New Finance Bank (NFB) yesterday issued a K14 billion three-year corporate bond, the first to be listed on Malawi Stock Exchange (MSE), to raise money for the bank’s growing borrowers’ appetite.
NFB, which is a relatively new bank on the market, will issue the corporate bond—a debt instrument which an investor loans money to an entity and is issued to raise financing—at a coupon (interest) rate of 18 percent in three phases.
The first issue of K4 billion was listed on MSE yesterday while the remaining K10 billion will be listed in two equal phases of K5 billion next year and the following year.
NFB chief executive officer Zandile Shaba said the bank wants to increase its lending; hence, taking the long-term but cheaper route to raise the money.
“Our primary focus is on the small medium enterprises [SMEs] sector and we are lending to the SMEs a lot with regard to our existing loan book sector. We thus want to continue this going forward; hence, this move to raise more funds,” she said.
Shaba said for the past three years, the bank has been focusing on strengthening and meeting all compliance aspects.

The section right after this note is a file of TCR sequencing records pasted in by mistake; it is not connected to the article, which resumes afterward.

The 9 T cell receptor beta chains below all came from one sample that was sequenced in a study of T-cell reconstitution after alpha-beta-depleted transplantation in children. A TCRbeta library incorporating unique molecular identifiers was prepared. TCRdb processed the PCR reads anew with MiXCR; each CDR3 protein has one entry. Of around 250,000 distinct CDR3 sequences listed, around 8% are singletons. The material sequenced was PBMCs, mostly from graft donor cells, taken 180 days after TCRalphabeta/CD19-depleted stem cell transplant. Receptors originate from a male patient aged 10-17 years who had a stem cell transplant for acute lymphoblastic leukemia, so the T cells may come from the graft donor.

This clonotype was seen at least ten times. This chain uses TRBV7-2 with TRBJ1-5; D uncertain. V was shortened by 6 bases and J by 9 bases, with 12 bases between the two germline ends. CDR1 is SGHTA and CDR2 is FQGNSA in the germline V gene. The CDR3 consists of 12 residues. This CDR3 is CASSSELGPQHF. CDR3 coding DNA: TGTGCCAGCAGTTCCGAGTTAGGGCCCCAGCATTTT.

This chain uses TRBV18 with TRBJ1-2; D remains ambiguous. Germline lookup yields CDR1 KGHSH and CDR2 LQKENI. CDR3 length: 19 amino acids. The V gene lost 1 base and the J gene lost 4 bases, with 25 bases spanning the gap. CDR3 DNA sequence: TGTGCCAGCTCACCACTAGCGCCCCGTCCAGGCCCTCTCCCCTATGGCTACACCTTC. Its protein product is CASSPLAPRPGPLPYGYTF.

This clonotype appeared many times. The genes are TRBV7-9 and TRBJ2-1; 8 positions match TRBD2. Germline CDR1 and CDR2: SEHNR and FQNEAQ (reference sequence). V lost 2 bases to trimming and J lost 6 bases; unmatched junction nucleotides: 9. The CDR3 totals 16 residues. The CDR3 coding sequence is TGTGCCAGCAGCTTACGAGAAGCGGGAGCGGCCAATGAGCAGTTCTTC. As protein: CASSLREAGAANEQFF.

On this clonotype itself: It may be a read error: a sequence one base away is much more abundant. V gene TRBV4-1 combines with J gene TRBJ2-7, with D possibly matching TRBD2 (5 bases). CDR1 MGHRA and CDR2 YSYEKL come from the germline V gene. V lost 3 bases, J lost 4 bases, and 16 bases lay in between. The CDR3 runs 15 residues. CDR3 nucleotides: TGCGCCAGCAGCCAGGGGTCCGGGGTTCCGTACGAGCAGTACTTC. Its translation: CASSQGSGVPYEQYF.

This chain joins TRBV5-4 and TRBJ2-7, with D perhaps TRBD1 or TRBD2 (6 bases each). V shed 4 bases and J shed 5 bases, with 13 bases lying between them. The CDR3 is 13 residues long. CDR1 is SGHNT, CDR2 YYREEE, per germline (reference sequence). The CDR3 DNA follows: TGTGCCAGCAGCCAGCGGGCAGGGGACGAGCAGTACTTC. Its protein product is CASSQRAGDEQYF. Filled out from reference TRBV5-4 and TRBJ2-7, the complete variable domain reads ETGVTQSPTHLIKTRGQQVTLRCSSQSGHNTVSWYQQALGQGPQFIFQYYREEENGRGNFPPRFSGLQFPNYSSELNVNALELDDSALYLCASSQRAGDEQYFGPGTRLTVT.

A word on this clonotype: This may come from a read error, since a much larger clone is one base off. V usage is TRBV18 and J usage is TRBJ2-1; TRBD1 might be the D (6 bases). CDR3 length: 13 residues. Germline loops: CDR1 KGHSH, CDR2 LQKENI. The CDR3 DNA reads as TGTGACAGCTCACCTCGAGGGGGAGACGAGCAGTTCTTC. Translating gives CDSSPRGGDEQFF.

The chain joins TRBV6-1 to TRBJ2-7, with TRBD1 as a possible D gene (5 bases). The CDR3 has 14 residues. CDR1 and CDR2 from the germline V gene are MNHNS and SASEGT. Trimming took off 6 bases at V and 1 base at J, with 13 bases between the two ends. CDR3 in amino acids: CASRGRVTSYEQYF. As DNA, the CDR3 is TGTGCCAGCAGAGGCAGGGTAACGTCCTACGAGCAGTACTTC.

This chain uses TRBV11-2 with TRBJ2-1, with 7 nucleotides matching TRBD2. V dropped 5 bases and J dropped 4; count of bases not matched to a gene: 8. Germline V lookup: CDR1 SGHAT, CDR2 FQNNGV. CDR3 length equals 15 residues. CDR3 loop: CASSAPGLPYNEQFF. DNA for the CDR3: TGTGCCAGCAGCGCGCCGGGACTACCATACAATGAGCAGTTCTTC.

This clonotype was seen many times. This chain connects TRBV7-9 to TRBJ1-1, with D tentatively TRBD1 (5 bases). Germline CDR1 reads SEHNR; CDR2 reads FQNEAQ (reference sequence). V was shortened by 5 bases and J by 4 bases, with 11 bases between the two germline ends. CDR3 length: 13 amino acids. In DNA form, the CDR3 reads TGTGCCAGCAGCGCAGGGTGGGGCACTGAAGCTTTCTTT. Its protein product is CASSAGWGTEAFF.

NFB corporate bond comes a year after NBS Bank plc issued a K7 billion bond facility with the Roads Funds Administration (RFA) to finance the rehabilitation and construction of a dual-carriage way from Area 49 to Parliament in Lilongwe.
MSE chief executive officer John Kamanga said the bond gives investors a diversified opportunity in terms of products to access on the 13-counter MSE but also add depth in terms of liquidity.
“What it means is that the investors can invest in equity as well as on the treasury notes, but also one can invest in the corporate bond.
“This bond also makes the market liquid, thereby complementing the success of the market which is measured by the depth of liquidity,” he said.
The corporate bond coupon (interest) rate at 18 percent is relatively lower than bank interest rates but higher than the inflation rate at 8.9 percent, giving a good return on investment.
Stockbrokers Malawi Limited chief executive officer Noel Kadzakumanja said the bond gives NFB an upper hand to raise money in a cheaper way but also raise its profile by going public.
It remains to be seen if the bond will attract investors as bonds listed by government received lukewarm response from the investing public.
For instance, earlier this year, government listed bonds worth K28 billion to raise funds to service its debt, but they received lukewarm response, a situation analysts linked to nature of investors that the bonds were targeted for.
The NFB bond is co-lead arranged by MyBucks Corporate Finance Limited jointly with the Stockbrokers Malawi Limited who are also debt sponsors.
National Bank of Malawi plc is the transfer secretary, calculation agent and paying agent.